The Paper Chase was across from the Decatur Square in Atlanta. It really was my “happy place” for a portion of my childhood. Though gone now, it was the largest, best baseball card dealer in the city at the time.
My sister Becky took ballet right down the street. Seeing that I was too young to be left alone, I had to go along for the ride. The Paper Chase made what could have been torture into something I looked forward to.
Mom and Becky would land at the ballet studio. I would walk up the hill and be in baseball card nirvana. Box after box of baseball cards were there to search for hidden treasures in the form of cardboard pictures of baseball stars, past and present.
The best thing about this was that my friends did not have the consistent access to the Paper Chase as I did. I knew all the players they liked. If could get some of these cards, then I could trade them for some of their more coveted cards.
For instance, my friend Darren loved the Philadelphia Phillies. If I could secure the Phillies cards he wanted, then I could get his Ricky Henderson card which I desperately wanted.
Since I was maybe 8 years old at the time, I had virtually zero net worth. Any money I came across was a result of begging parents, mowing yards, selling lemonade, or guilting my teenage sisters into giving me some of theirs.
Additionally, my Mom was not stupid. She would always make sure I didn’t have money in my pockets before going into my favorite store. It would have been virtually impossible for me to walk out of the Paper Chase with money. Impossible.
As a result, I had a “Paper Chase method” of operations. When I came across a baseball card which I wanted, I simply hid it deep in an obscure stack of cards in the corner of the store. My hope was that when I returned the next week, hopefully with a little money, the card would still be available for purchase.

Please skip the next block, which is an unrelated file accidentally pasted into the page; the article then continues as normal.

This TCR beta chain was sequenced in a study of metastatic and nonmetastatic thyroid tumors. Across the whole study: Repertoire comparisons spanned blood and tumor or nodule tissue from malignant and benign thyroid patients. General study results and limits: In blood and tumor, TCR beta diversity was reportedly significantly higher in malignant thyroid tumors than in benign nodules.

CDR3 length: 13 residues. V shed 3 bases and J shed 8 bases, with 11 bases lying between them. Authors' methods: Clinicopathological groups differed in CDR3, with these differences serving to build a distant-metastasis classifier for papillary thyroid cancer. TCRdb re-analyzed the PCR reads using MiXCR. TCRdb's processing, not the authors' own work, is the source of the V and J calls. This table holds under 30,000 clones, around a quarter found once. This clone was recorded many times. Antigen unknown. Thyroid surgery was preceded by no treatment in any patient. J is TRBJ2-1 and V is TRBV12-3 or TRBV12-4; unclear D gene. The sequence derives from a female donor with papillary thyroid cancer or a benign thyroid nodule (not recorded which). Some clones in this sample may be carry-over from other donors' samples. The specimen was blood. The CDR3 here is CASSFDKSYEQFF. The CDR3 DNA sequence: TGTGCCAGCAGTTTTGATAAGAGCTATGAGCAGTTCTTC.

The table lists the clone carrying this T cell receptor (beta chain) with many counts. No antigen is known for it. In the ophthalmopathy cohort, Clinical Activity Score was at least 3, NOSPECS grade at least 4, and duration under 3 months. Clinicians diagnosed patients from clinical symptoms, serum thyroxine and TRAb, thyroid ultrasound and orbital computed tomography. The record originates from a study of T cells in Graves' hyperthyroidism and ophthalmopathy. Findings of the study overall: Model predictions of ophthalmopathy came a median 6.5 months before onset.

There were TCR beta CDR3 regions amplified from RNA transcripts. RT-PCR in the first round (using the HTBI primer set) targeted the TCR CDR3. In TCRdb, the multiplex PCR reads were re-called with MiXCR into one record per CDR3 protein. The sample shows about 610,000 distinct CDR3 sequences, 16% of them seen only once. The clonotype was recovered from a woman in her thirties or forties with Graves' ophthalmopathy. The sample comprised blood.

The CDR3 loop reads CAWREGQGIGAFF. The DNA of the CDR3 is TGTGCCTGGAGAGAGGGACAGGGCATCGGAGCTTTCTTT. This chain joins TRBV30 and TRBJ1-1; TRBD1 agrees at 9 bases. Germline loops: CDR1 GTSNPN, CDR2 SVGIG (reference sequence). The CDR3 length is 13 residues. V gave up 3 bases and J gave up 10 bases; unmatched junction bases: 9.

It worked most of the time. To this day, I can tell you where to find the Ricky Henderson card I got from Darren as a result of this method. It is in a box in my parent’s attic.
This morning I read Matthew 13:44. It is from Christ Jesus’ teachings about the Kingdom of God.
“The kingdom of heaven is like treasure hidden in a field, which a man found and covered up. Then in his joy he goes and sells all that he has and buys that field.”
I thought of my Paper Chase days in Decatur as I read this passage. Whenever I found a “treasure” in the form of a desired baseball card, I would literally hide it, do everything I could to wrestle up the needed resources, acquire it a week or so later, and leave the Paper Chase in abject joy.
I thought about Tracey and the brevity of life as I read this passage. I am convinced I have found the kingdom of heaven through the person and work of Christ Jesus. I would stake my life upon this reality. However, rarely does my life exhibit the same type of intentionality which EITHER I did as an 8 year old when my pursuit was merely baseball cards OR the man that buys a field.
Lord Jesus, may I simply live my life making the kingdom of heaven my priority day in and day out. I confess that this is rarely the case. May I truly “sell everything with joy” in pursuit of You and Your kingdom. Please grow me in this area.